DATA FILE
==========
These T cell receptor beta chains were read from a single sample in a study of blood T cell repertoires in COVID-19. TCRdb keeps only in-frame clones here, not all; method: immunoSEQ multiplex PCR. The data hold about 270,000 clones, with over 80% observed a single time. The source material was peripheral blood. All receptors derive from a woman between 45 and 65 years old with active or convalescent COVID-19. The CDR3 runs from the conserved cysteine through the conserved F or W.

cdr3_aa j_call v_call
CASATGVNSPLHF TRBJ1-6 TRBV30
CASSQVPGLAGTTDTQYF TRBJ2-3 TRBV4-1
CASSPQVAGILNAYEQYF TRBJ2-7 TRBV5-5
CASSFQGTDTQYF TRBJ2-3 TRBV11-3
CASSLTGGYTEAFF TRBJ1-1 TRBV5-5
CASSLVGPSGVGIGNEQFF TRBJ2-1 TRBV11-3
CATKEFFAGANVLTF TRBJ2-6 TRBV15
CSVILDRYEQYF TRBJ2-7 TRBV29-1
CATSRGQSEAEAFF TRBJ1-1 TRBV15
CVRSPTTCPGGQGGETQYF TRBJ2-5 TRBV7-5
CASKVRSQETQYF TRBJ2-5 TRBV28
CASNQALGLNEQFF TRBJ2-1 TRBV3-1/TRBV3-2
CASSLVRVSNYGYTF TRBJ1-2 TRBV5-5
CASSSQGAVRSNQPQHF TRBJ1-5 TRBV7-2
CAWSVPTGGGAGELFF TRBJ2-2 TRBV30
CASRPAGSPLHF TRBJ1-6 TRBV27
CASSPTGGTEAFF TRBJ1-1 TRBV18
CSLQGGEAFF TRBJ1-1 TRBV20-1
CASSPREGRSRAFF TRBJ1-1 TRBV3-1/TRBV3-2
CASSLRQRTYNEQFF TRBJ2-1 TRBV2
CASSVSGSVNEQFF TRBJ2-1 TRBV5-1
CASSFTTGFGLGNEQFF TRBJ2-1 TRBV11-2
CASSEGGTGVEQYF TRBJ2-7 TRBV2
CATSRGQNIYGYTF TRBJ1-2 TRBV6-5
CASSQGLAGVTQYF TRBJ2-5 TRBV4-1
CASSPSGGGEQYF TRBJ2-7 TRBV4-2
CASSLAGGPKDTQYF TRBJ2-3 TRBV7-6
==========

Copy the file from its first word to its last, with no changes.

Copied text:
These T cell receptor beta chains were read from a single sample in a study of blood T cell repertoires in COVID-19. TCRdb keeps only in-frame clones here, not all; method: immunoSEQ multiplex PCR. The data hold about 270,000 clones, with over 80% observed a single time. The source material was peripheral blood. All receptors derive from a woman between 45 and 65 years old with active or convalescent COVID-19. The CDR3 runs from the conserved cysteine through the conserved F or W.

cdr3_aa j_call v_call
CASATGVNSPLHF TRBJ1-6 TRBV30
CASSQVPGLAGTTDTQYF TRBJ2-3 TRBV4-1
CASSPQVAGILNAYEQYF TRBJ2-7 TRBV5-5
CASSFQGTDTQYF TRBJ2-3 TRBV11-3
CASSLTGGYTEAFF TRBJ1-1 TRBV5-5
CASSLVGPSGVGIGNEQFF TRBJ2-1 TRBV11-3
CATKEFFAGANVLTF TRBJ2-6 TRBV15
CSVILDRYEQYF TRBJ2-7 TRBV29-1
CATSRGQSEAEAFF TRBJ1-1 TRBV15
CVRSPTTCPGGQGGETQYF TRBJ2-5 TRBV7-5
CASKVRSQETQYF TRBJ2-5 TRBV28
CASNQALGLNEQFF TRBJ2-1 TRBV3-1/TRBV3-2
CASSLVRVSNYGYTF TRBJ1-2 TRBV5-5
CASSSQGAVRSNQPQHF TRBJ1-5 TRBV7-2
CAWSVPTGGGAGELFF TRBJ2-2 TRBV30
CASRPAGSPLHF TRBJ1-6 TRBV27
CASSPTGGTEAFF TRBJ1-1 TRBV18
CSLQGGEAFF TRBJ1-1 TRBV20-1
CASSPREGRSRAFF TRBJ1-1 TRBV3-1/TRBV3-2
CASSLRQRTYNEQFF TRBJ2-1 TRBV2
CASSVSGSVNEQFF TRBJ2-1 TRBV5-1
CASSFTTGFGLGNEQFF TRBJ2-1 TRBV11-2
CASSEGGTGVEQYF TRBJ2-7 TRBV2
CATSRGQNIYGYTF TRBJ1-2 TRBV6-5
CASSQGLAGVTQYF TRBJ2-5 TRBV4-1
CASSPSGGGEQYF TRBJ2-7 TRBV4-2
CASSLAGGPKDTQYF TRBJ2-3 TRBV7-6